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7/29/2014 9:35:00 AM
Donations sought for emergency aid for fleeing Iraqi Christians
Catholic News Service photo
An Iraqi Christian woman fleeing the violence in the Iraqi city of Mosul sits inside the Sacred Heart of Jesus Chaldean Church in Telkaif, Iraq, July 20. Pope Francis called for prayers, dialogue, and peace, as the last Iraqi Christians flee Mosul.
Catholic News Service photo
An Iraqi Christian woman fleeing the violence in the Iraqi city of Mosul sits inside the Sacred Heart of Jesus Chaldean Church in Telkaif, Iraq, July 20. Pope Francis called for prayers, dialogue, and peace, as the last Iraqi Christians flee Mosul.
Catholic News Service


NEW YORK — A U.S.-based international Catholic agency July 28 issued a plea for emergency funds to help tens of thousands of Christians forced to flee their homes in the northern Iraqi city of Mosul.

"These Christian families have arrived with only their clothes, having been forced to leave everything behind in Mosul," said Ra'ed Bahou, who is the Catholic Near East Welfare Association's regional director for Jordan and Iraq. As families were "fleeing the city on foot," he said, "ISIS militants then stole whatever dollars they had in their pockets, even their passports and identification papers."

Bahou made the comments in a news release from CNEWA announcing the agency has launched a campaign to rush funds to the families.

Islamic militants known as ISIS, or the Islamic State fighters, have solidified their control over Iraq's second-largest city of Mosul by imposing Shariah, Islamic law, and are ordering Christians to convert or pay a special tax or they will die.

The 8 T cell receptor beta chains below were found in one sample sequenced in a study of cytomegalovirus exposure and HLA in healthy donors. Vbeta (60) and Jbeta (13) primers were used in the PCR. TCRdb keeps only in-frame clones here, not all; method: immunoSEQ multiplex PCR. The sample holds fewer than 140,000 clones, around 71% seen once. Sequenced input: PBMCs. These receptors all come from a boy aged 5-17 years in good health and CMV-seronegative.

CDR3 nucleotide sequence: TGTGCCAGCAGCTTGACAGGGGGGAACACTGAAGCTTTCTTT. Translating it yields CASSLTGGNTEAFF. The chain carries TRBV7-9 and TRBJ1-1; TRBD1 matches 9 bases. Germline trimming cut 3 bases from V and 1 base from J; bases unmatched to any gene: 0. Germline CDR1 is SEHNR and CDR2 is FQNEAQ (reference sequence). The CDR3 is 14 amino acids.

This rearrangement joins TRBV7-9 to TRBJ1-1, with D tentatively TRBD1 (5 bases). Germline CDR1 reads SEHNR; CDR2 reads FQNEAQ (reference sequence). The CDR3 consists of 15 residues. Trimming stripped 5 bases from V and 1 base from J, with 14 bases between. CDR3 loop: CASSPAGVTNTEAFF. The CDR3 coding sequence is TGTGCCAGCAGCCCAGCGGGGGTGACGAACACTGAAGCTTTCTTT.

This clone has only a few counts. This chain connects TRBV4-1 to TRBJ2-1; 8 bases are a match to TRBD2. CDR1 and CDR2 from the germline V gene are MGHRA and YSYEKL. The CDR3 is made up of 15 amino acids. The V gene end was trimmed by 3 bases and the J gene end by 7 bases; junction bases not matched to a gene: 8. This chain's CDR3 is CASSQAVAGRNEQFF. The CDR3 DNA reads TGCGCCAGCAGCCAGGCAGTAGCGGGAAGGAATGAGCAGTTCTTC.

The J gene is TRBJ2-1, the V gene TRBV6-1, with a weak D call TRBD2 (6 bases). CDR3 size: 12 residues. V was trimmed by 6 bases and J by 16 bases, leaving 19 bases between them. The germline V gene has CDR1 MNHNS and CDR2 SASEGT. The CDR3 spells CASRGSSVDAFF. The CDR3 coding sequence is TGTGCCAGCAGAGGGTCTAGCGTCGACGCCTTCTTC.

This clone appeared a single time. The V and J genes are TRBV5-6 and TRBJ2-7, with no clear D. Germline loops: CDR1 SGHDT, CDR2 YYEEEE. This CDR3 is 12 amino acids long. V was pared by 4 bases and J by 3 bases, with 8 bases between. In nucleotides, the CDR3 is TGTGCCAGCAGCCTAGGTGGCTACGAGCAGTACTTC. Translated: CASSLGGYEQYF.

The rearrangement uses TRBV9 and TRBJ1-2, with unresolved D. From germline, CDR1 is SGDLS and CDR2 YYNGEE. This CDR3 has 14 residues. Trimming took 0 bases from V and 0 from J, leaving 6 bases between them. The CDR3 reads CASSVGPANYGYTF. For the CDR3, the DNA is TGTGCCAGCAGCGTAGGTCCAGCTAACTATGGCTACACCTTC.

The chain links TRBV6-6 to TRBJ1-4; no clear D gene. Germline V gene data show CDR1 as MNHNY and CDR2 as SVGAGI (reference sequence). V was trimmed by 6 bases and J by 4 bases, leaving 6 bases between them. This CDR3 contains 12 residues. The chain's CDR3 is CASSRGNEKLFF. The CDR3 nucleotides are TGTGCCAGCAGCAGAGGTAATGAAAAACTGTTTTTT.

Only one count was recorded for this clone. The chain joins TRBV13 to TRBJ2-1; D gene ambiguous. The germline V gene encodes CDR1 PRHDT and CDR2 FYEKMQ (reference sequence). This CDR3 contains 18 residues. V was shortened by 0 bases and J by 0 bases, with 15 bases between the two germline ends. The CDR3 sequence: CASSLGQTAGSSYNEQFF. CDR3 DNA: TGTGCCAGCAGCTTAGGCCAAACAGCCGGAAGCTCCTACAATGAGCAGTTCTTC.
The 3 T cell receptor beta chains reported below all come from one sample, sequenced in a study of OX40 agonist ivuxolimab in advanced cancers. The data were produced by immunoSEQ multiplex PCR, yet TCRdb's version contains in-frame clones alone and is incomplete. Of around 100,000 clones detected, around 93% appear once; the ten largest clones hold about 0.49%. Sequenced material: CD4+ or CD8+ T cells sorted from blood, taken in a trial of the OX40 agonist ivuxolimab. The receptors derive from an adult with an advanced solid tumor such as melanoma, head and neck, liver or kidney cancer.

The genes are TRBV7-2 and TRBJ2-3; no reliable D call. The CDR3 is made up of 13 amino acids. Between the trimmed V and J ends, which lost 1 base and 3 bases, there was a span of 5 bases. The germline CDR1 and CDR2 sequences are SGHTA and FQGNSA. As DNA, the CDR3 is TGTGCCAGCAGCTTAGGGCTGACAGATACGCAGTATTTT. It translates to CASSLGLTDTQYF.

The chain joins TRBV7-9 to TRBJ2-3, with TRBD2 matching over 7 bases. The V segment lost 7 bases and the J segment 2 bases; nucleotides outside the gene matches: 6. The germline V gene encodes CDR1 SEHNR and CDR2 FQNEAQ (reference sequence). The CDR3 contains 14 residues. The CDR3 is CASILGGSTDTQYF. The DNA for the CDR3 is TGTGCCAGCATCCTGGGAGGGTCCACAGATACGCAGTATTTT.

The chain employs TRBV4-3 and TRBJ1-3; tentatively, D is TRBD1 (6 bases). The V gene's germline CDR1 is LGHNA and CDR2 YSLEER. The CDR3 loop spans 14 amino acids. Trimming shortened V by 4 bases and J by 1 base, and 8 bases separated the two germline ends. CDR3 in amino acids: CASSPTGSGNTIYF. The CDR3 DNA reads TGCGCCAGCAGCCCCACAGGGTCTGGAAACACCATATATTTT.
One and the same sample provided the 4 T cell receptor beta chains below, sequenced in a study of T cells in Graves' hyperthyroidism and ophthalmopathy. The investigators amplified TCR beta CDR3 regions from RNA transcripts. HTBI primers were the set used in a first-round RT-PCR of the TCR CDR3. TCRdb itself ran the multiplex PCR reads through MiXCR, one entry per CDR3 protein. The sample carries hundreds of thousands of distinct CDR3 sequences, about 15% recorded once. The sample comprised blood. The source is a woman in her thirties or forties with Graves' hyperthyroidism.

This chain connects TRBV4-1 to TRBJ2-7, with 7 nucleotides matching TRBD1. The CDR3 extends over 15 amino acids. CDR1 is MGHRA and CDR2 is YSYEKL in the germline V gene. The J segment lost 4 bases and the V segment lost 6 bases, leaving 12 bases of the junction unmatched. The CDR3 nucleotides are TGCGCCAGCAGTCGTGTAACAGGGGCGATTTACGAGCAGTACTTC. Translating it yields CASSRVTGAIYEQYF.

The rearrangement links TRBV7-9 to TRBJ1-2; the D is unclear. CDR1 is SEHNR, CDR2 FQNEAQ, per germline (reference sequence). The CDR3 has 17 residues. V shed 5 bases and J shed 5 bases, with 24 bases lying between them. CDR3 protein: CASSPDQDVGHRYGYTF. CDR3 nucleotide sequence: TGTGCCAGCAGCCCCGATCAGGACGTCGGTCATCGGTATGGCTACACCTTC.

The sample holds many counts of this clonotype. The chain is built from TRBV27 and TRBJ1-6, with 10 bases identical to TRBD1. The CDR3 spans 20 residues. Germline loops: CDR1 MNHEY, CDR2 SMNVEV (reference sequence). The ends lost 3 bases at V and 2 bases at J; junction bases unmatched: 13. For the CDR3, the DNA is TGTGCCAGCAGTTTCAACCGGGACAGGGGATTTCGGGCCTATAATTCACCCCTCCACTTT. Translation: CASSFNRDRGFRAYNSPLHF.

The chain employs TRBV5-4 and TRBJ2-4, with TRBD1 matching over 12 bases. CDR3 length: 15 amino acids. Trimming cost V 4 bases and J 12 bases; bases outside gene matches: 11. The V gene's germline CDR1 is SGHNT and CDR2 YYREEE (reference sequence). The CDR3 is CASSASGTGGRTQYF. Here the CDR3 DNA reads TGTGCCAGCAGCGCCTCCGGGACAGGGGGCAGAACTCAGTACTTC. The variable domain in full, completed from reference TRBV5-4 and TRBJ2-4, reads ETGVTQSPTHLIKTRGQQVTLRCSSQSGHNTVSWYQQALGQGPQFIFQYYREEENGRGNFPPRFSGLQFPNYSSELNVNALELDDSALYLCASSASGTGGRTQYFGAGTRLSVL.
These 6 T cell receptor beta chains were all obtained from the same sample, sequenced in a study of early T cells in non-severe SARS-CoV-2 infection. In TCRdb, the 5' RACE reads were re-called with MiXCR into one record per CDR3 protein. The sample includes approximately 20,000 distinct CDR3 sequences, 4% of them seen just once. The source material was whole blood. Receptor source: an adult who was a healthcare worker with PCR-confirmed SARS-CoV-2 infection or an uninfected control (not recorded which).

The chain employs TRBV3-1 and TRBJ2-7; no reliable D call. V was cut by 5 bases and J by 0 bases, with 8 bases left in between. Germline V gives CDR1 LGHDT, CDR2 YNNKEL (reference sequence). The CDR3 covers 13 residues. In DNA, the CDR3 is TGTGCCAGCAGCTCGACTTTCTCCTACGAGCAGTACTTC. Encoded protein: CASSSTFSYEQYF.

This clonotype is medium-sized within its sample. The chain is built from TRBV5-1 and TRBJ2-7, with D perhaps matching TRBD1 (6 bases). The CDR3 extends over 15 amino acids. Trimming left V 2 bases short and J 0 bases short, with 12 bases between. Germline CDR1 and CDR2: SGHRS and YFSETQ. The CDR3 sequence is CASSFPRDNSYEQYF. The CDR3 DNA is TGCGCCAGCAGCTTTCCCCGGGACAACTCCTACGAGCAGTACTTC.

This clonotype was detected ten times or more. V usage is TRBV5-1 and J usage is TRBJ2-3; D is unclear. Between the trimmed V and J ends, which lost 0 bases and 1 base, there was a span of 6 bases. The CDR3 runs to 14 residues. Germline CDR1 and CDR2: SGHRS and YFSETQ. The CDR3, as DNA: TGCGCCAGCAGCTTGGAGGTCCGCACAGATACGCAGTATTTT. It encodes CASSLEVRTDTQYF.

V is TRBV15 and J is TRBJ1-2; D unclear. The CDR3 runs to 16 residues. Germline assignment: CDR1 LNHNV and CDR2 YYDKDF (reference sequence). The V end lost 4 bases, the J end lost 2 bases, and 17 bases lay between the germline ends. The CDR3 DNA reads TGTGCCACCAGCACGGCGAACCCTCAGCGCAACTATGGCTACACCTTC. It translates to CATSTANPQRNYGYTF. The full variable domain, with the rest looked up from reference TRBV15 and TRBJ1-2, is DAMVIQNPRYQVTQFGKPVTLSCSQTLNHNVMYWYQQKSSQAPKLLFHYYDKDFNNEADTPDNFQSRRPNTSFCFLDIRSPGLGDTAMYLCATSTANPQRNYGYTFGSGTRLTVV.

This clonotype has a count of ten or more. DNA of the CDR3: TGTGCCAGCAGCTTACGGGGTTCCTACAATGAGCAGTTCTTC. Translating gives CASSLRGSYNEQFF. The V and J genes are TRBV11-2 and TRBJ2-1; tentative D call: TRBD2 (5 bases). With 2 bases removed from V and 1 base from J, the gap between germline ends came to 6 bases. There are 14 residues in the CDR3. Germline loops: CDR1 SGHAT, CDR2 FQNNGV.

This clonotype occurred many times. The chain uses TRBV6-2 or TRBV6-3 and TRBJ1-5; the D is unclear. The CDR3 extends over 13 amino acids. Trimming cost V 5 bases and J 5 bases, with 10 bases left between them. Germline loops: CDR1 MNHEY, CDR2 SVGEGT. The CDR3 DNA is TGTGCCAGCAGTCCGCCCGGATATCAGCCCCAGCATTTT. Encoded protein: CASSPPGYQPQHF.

Mosul's Christians have instead fled to the Christian villages of Ninevah province -- some just a few miles from Mosul -- or to the autonomous Kurdistan region in northern Iraq.

An agency of the Holy See, CNEWA works throughout the Middle East, with offices in Amman, Jordan, Beirut and Jerusalem. It has been active in Iraq for more than 50 years, but redoubled its efforts among the vulnerable Christian population in 1991.

Donations can be made online at www.cnewa.org, by phone at (800) 442-6392, or by mail to CNEWA, 1011 First Ave., New York, NY 10022-4195. The agency is a religious charity registered in the state of New York, so all contributions are tax deductible.

According to Bahou, Christian families have found refuge in churches, convents and monasteries, he added.

Syriac Catholic Archbishop Yohanna Moshe of Mosul and the Dominican Sisters of St. Catherine of Siena -- themselves homeless -- the clergy, religious and villagers are trying to provide the basics, said the CNEWA release. It said refuge, especially in the villages of Alqosh, Bakhdida (Qaraqosh), Bartella and Tel Kaif, is "tenuous at best," because the Islamic State has cut the electricity and water supply, and has announced its intentions to overrun the region.

"These villages are in the hands of God," Bahou said, "as ISIS says their next 'gift' will be the villages of the Ninevah Plain."

Msgr. John E. Kozar, who is president of CNEWA, said the agency will get the emergency funds to the bishops, clergy and religious, "who in the frenzy are courageously providing water, food, mattresses and medicines" to fleeing Christians.

The world is "witnessing, at the hands of extremist thugs, the eradication of a cradle of Christianity in the cradle of civilization," the priest said in a statement.

He added that the agency will help the "shepherds of this flock to tend their sheep, with the basics they need for survival now ... even if their flock is dispersed."

The BBC reported July 28 that in a joint message, France's foreign minister and interior minister have offered Iraqi Christians asylum. "We are ready, if they so desire, to help facilitate asylum on our territory," their statement said.





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